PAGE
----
May 29, 2019 (by Angela)
Part of my plan for this past Friday, May 24th, was to keep my promise to my dear hubby of getting another post up before the end of the week. I am going to blame Jim for that promise not being kept. Why, do you ask? Well, here’s the story, mostly in a nutshell.
Jim arrived home from the frozen tundra Thursday night. He looked exhausted. I noticed that that he looked swollen, in particular, I noticed it in his legs, but the guy had been flying for hours. He had a cough to go along with his lethargy. The cough worsened over night; Jim hardly slept, which meant neither did I.
Friday morning, Jim could not stop coughing and had no energy and no appetite. Finally, he went back to bed, but he couldn’t rest. Coughing, drainage, whatever it was, Jim became nauseated. Early afternoon, I asked if he wanted to go to the doctor for what we thought was a very bad and quickly progressing chest cold. An hour after arriving at the walk-in clinic, I was called back to have the doctor tell me that I needed to get Jim to an emergency room (ER). He’d made an x-ray and found fluid on his lungs. Of course, we were both in panic mode.
We went to the ER at University of North Carolina (UNC) Hillsborough hospital. We’d been told they might want to keep him over night, so we were not prepared for what became a four-night stay. The concern was that Jim might be having congestive heart failure.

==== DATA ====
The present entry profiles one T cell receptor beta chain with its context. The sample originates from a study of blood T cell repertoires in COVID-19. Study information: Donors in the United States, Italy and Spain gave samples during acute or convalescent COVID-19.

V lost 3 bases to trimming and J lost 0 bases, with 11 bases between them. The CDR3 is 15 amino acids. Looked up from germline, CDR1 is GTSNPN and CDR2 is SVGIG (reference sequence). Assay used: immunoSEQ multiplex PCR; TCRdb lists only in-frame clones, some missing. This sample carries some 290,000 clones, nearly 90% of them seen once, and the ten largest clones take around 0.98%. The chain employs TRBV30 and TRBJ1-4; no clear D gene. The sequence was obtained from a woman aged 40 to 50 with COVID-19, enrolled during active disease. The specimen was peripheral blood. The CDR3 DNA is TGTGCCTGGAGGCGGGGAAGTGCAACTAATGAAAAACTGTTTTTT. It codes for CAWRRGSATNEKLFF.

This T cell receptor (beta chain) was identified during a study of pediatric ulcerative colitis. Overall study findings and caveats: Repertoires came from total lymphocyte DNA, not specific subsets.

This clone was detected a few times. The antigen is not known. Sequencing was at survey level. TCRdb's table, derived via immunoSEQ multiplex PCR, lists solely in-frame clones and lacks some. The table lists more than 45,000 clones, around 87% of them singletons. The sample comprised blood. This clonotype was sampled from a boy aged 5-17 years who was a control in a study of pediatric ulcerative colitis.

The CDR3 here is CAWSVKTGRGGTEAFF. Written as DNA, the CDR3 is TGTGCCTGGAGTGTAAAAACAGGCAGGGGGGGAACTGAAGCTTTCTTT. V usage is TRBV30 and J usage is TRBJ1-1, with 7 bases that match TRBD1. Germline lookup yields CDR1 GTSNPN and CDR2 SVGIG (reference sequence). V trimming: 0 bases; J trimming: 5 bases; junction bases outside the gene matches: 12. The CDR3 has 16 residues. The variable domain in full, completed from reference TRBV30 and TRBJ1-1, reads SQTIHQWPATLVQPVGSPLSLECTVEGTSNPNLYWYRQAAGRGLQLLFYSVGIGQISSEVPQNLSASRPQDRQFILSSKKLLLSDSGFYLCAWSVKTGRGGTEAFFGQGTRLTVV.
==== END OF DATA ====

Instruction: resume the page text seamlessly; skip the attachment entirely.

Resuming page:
He was admitted about 7:30 or 8:00 p.m. Friday night, and I can honestly say that this was one of the better experiences I have had with a hospital. The staff was attentive and communicated with us very well and the food was good. The point of his time there was to removed excess fluid from his body, monitor and improve his oxygen levels, and to rid him of his shortness of breath. All goals were met (he lost 16 pounds of fluid) by Monday. I think he could have been discharged then, but the doctors wanted him to have an echocardiagram before leaving. Because of the holiday weekend, that couldn’t happen until Tuesday. I don’t know why we couldn’t have been discharged Monday evening and come back Tuesday afternoon for the test though.
Most of Tuesday was spent sitting around waiting for the 2:00 p.m. test, so Jim, who was much better, worked as he had done the day before also. As soon as the doctor got a look at the echocardiagram, he told the nurses to discharge Jim. Though nothing terrible showed up in the test, Jim is being referred to a cardiologist to be on the safe side, especially since he did have a heart attack, resulting in the insertion of two stints, in 2005. Probably the biggest change for Jim – for us – after this experience is that Jim is now on a low sodium diet, so we have a lot to learn.
There it is folks – my newest reason not to get the blog posts I want (and need) to write written. This time, it was not my procrastination. This time, it was a not so funny thing that happened. It’s Jim’s fault. That’s my story ,and I’m sticking to it.
Honestly, it was a scary experience for both of us, and I am so thankful for the care he received and the fact that I still have my husband, best friend, and traveling buddy with me.